Shipyard workers face some of the highest rates of mesothelioma among all occupations. Anyone who develops this rare cancer should know their legal rights.
A former shipyard worker from New Orleans is an example of why we often urge victims to file mesothelioma lawsuits.
Henry P., a 74-year-old man who currently resides in Texas, received a $10.3 million verdict in his favor. His attorney filed his case in New Orleans, where he worked in the 1960s as a longshoreman at the port.
The case was against Ports America Gulfport, Inc., Atlantic & Gulf, Cooper T. Smith Stevedoring Co., and South African Marine. The current mesothelioma verdict includes only compensatory damages. There are no punitive damages yet reported, which means the total judgment could be higher.
Mesothelioma is quite common among shipyard workers, especially longshoremen. This task is the “front lines” of shipyard work. Longshoremen like Henry loaded and unloaded the port’s ships, and these shipments often contained bags of asbestos.
Henry worked as a longshoreman for 4-5 years in New Orleans during the 1960s, when the United States economy still relied on asbestos. At the time, most scientists hadn’t connected asbestos to mesothelioma. That revelation came around a decade after Henry stopped working as a longshoreman.
However, the companies producing and profiting off asbestos knew it was a health risk. Their maliciousness is why so many are liable for lawsuits.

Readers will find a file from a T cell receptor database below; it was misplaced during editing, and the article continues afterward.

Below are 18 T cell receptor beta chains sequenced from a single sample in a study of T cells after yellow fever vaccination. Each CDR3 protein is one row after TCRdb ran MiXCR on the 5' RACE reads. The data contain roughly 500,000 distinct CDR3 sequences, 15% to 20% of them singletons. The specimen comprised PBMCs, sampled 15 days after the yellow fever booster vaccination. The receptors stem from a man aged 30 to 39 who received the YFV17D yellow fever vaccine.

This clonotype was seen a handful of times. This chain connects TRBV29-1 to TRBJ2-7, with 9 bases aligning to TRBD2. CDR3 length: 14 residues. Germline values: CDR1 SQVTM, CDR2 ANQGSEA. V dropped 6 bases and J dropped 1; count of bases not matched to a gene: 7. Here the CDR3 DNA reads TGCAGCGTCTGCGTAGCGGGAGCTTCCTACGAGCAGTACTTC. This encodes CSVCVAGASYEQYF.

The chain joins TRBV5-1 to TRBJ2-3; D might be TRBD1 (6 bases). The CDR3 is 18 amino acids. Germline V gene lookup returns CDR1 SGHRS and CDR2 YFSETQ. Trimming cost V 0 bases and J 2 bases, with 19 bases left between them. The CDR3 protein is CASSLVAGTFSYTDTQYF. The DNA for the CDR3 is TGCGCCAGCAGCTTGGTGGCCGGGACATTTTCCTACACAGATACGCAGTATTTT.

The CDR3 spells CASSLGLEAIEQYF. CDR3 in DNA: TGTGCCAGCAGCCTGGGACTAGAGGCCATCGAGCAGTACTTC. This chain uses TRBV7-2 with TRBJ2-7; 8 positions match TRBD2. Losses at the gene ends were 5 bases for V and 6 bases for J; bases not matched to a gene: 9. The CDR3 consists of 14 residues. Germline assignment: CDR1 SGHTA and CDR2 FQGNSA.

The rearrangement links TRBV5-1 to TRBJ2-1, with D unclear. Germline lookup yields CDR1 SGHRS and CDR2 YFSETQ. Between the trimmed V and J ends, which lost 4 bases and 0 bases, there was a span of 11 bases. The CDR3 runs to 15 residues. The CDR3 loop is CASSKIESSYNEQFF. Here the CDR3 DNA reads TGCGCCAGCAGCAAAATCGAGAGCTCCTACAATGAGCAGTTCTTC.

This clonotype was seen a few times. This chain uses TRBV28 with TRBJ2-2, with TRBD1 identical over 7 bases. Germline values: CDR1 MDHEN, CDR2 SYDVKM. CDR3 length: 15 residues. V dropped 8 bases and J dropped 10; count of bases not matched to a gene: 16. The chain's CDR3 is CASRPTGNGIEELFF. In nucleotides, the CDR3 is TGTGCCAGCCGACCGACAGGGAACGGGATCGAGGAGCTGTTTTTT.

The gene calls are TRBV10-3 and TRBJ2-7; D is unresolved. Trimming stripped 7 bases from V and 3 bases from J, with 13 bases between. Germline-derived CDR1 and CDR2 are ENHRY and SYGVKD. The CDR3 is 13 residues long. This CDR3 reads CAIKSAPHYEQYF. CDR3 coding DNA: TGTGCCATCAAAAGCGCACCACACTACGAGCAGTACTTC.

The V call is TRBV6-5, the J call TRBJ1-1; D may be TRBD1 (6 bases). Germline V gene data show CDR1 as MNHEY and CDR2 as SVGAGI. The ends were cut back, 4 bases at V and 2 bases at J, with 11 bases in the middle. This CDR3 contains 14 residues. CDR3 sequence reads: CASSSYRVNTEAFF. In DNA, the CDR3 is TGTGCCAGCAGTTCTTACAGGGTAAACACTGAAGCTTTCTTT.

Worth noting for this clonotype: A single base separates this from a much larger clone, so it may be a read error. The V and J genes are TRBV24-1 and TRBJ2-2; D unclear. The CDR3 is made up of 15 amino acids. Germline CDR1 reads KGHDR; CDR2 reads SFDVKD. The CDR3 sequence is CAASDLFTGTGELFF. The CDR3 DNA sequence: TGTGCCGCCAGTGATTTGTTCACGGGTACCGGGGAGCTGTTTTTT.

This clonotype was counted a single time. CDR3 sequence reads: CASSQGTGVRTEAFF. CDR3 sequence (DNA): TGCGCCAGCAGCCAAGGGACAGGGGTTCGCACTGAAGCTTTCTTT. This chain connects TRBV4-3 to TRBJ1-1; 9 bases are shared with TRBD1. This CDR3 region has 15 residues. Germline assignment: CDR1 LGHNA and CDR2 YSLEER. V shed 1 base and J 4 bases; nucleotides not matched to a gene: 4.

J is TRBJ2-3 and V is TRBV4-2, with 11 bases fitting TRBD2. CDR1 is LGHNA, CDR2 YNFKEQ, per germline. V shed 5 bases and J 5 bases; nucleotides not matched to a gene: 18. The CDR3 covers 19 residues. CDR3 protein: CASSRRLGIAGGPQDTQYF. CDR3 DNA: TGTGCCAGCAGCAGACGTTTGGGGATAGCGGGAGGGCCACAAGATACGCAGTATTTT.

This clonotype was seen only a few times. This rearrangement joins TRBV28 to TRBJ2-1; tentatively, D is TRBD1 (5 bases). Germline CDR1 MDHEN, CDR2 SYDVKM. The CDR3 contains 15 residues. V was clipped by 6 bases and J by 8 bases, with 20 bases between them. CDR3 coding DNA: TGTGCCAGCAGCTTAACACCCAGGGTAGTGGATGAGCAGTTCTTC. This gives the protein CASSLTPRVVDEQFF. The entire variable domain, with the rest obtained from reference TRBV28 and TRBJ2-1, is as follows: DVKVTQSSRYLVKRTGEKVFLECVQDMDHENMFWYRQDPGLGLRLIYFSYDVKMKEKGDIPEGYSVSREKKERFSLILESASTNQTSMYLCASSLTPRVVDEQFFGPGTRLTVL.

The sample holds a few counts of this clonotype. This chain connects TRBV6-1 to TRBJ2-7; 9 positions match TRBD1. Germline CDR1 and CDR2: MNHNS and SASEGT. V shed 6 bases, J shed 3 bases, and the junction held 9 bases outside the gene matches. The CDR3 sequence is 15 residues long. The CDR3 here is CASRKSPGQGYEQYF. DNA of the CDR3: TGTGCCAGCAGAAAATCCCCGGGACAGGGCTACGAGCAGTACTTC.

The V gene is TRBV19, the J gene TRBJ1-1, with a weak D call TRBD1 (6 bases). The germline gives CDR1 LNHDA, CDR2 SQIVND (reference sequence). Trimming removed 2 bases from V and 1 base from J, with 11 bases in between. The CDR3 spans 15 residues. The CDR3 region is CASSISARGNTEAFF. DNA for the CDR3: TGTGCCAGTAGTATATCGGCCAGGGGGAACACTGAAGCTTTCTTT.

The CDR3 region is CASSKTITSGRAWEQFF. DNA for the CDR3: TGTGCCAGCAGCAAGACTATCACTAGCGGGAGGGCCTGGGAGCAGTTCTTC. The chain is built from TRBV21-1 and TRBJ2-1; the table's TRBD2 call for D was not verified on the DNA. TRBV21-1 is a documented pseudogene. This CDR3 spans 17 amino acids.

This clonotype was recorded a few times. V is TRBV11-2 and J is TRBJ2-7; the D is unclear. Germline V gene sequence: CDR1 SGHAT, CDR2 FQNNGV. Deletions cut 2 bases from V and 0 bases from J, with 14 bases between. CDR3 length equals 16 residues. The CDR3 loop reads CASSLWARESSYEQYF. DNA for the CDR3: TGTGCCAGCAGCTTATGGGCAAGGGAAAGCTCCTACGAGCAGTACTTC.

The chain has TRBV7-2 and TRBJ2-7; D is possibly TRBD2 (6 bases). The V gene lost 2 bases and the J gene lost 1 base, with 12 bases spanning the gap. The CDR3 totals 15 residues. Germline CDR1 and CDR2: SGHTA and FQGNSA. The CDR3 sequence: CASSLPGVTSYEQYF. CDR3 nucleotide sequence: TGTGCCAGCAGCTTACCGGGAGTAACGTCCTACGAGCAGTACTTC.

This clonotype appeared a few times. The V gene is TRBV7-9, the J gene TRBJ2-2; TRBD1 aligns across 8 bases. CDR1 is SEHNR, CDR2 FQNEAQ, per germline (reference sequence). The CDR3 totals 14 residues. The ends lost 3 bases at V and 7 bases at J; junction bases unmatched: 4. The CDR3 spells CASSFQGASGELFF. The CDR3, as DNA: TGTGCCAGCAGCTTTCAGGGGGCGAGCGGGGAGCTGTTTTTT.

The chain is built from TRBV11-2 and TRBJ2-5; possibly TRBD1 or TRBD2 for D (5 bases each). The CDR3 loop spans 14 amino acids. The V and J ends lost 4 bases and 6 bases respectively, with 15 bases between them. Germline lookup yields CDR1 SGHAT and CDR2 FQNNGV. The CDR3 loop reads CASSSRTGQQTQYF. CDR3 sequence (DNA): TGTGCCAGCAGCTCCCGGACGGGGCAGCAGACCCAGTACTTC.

The ships themselves also were constructed with this cancerous mineral. The risk of fires at sea was a significant enough concern for shipbuilders to coat floorboards, ceilings, pipes and more with asbestos, which is an insulant material used to prevent overheating.
Mesothelioma doesn’t develop quickly, so there was no way for Henry to know he was at risk when performing his longshoreman duties. Mesothelioma can take half a century to materialize, which is what occurred for Henry.
We urge all people with mesothelioma — whether a former shipyard worker or another trade — to follow those like Henry. Take action and seek compensation for your mesothelioma. You and your family are entitled to financial help, most notably from the companies responsible for your cancer.
When you’re ready, please reach out to our legal assistance team. Carl Jewett, one of our patient advocates, is available at firstname.lastname@example.org. If you want medical help, email our registered nurse Karen Ritter at email@example.com.
Sources & Author